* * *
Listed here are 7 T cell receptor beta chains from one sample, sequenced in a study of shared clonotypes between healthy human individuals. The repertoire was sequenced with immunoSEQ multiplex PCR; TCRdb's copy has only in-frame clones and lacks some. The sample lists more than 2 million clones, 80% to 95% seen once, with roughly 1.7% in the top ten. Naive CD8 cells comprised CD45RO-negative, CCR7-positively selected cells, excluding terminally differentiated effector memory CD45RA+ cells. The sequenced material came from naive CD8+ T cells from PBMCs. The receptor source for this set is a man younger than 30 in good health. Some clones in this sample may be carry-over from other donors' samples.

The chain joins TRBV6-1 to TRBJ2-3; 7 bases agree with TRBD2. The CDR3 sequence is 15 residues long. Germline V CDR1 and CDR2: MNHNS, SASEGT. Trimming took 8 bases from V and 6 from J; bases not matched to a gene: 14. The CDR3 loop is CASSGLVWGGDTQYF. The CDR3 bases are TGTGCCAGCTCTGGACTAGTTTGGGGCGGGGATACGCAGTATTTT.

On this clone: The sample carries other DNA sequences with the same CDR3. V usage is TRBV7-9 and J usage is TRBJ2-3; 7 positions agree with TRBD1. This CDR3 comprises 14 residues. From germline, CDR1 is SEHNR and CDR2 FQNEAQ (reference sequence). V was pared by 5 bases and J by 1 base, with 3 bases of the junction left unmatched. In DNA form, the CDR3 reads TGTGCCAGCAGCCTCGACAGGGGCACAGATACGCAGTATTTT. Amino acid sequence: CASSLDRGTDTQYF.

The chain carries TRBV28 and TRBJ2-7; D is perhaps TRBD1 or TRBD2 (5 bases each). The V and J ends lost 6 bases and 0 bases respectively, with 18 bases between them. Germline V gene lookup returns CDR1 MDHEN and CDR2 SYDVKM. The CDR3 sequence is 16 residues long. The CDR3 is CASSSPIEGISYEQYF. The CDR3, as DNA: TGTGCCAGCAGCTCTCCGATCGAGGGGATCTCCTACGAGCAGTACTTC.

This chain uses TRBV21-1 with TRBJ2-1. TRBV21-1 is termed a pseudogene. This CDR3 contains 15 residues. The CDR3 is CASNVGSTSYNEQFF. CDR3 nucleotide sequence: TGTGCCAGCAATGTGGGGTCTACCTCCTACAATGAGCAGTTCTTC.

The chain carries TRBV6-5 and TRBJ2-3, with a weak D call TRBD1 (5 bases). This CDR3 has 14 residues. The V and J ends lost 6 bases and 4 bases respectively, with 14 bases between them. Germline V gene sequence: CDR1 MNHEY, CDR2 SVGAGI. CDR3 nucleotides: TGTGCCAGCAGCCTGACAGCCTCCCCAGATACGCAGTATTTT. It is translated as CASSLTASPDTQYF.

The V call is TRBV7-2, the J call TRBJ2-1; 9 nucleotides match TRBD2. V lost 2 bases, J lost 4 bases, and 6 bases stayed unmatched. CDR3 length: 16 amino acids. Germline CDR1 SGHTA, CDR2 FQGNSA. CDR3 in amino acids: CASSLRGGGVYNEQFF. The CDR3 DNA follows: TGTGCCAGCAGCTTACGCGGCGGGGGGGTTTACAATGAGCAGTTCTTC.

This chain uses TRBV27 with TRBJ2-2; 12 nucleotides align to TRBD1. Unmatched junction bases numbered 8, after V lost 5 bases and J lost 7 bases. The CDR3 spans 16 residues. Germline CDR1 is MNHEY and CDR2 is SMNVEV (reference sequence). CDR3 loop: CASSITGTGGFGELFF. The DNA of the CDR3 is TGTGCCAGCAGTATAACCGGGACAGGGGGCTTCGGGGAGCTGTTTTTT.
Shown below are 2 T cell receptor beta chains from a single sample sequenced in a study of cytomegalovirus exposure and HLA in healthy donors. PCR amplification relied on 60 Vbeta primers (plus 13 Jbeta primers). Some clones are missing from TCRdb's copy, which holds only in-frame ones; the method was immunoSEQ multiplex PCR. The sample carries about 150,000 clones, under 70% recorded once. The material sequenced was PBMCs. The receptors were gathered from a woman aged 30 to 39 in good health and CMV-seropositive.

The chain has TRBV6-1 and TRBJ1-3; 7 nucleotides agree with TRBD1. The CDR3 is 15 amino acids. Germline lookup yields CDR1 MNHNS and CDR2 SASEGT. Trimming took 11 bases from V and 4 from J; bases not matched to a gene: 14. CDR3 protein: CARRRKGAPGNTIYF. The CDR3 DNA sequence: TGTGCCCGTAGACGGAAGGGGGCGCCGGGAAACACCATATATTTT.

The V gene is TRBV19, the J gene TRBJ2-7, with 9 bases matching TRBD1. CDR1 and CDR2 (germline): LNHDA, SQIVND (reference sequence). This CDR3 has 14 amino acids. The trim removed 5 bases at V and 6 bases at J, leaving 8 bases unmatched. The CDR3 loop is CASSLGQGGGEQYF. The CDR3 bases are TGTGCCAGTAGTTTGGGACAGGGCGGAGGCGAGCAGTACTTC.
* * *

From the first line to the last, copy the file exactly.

Listed here are 7 T cell receptor beta chains from one sample, sequenced in a study of shared clonotypes between healthy human individuals. The repertoire was sequenced with immunoSEQ multiplex PCR; TCRdb's copy has only in-frame clones and lacks some. The sample lists more than 2 million clones, 80% to 95% seen once, with roughly 1.7% in the top ten. Naive CD8 cells comprised CD45RO-negative, CCR7-positively selected cells, excluding terminally differentiated effector memory CD45RA+ cells. The sequenced material came from naive CD8+ T cells from PBMCs. The receptor source for this set is a man younger than 30 in good health. Some clones in this sample may be carry-over from other donors' samples.

The chain joins TRBV6-1 to TRBJ2-3; 7 bases agree with TRBD2. The CDR3 sequence is 15 residues long. Germline V CDR1 and CDR2: MNHNS, SASEGT. Trimming took 8 bases from V and 6 from J; bases not matched to a gene: 14. The CDR3 loop is CASSGLVWGGDTQYF. The CDR3 bases are TGTGCCAGCTCTGGACTAGTTTGGGGCGGGGATACGCAGTATTTT.

On this clone: The sample carries other DNA sequences with the same CDR3. V usage is TRBV7-9 and J usage is TRBJ2-3; 7 positions agree with TRBD1. This CDR3 comprises 14 residues. From germline, CDR1 is SEHNR and CDR2 FQNEAQ (reference sequence). V was pared by 5 bases and J by 1 base, with 3 bases of the junction left unmatched. In DNA form, the CDR3 reads TGTGCCAGCAGCCTCGACAGGGGCACAGATACGCAGTATTTT. Amino acid sequence: CASSLDRGTDTQYF.

The chain carries TRBV28 and TRBJ2-7; D is perhaps TRBD1 or TRBD2 (5 bases each). The V and J ends lost 6 bases and 0 bases respectively, with 18 bases between them. Germline V gene lookup returns CDR1 MDHEN and CDR2 SYDVKM. The CDR3 sequence is 16 residues long. The CDR3 is CASSSPIEGISYEQYF. The CDR3, as DNA: TGTGCCAGCAGCTCTCCGATCGAGGGGATCTCCTACGAGCAGTACTTC.

This chain uses TRBV21-1 with TRBJ2-1. TRBV21-1 is termed a pseudogene. This CDR3 contains 15 residues. The CDR3 is CASNVGSTSYNEQFF. CDR3 nucleotide sequence: TGTGCCAGCAATGTGGGGTCTACCTCCTACAATGAGCAGTTCTTC.

The chain carries TRBV6-5 and TRBJ2-3, with a weak D call TRBD1 (5 bases). This CDR3 has 14 residues. The V and J ends lost 6 bases and 4 bases respectively, with 14 bases between them. Germline V gene sequence: CDR1 MNHEY, CDR2 SVGAGI. CDR3 nucleotides: TGTGCCAGCAGCCTGACAGCCTCCCCAGATACGCAGTATTTT. It is translated as CASSLTASPDTQYF.

The V call is TRBV7-2, the J call TRBJ2-1; 9 nucleotides match TRBD2. V lost 2 bases, J lost 4 bases, and 6 bases stayed unmatched. CDR3 length: 16 amino acids. Germline CDR1 SGHTA, CDR2 FQGNSA. CDR3 in amino acids: CASSLRGGGVYNEQFF. The CDR3 DNA follows: TGTGCCAGCAGCTTACGCGGCGGGGGGGTTTACAATGAGCAGTTCTTC.

This chain uses TRBV27 with TRBJ2-2; 12 nucleotides align to TRBD1. Unmatched junction bases numbered 8, after V lost 5 bases and J lost 7 bases. The CDR3 spans 16 residues. Germline CDR1 is MNHEY and CDR2 is SMNVEV (reference sequence). CDR3 loop: CASSITGTGGFGELFF. The DNA of the CDR3 is TGTGCCAGCAGTATAACCGGGACAGGGGGCTTCGGGGAGCTGTTTTTT.
Shown below are 2 T cell receptor beta chains from a single sample sequenced in a study of cytomegalovirus exposure and HLA in healthy donors. PCR amplification relied on 60 Vbeta primers (plus 13 Jbeta primers). Some clones are missing from TCRdb's copy, which holds only in-frame ones; the method was immunoSEQ multiplex PCR. The sample carries about 150,000 clones, under 70% recorded once. The material sequenced was PBMCs. The receptors were gathered from a woman aged 30 to 39 in good health and CMV-seropositive.

The chain has TRBV6-1 and TRBJ1-3; 7 nucleotides agree with TRBD1. The CDR3 is 15 amino acids. Germline lookup yields CDR1 MNHNS and CDR2 SASEGT. Trimming took 11 bases from V and 4 from J; bases not matched to a gene: 14. CDR3 protein: CARRRKGAPGNTIYF. The CDR3 DNA sequence: TGTGCCCGTAGACGGAAGGGGGCGCCGGGAAACACCATATATTTT.

The V gene is TRBV19, the J gene TRBJ2-7, with 9 bases matching TRBD1. CDR1 and CDR2 (germline): LNHDA, SQIVND (reference sequence). This CDR3 has 14 amino acids. The trim removed 5 bases at V and 6 bases at J, leaving 8 bases unmatched. The CDR3 loop is CASSLGQGGGEQYF. The CDR3 bases are TGTGCCAGTAGTTTGGGACAGGGCGGAGGCGAGCAGTACTTC.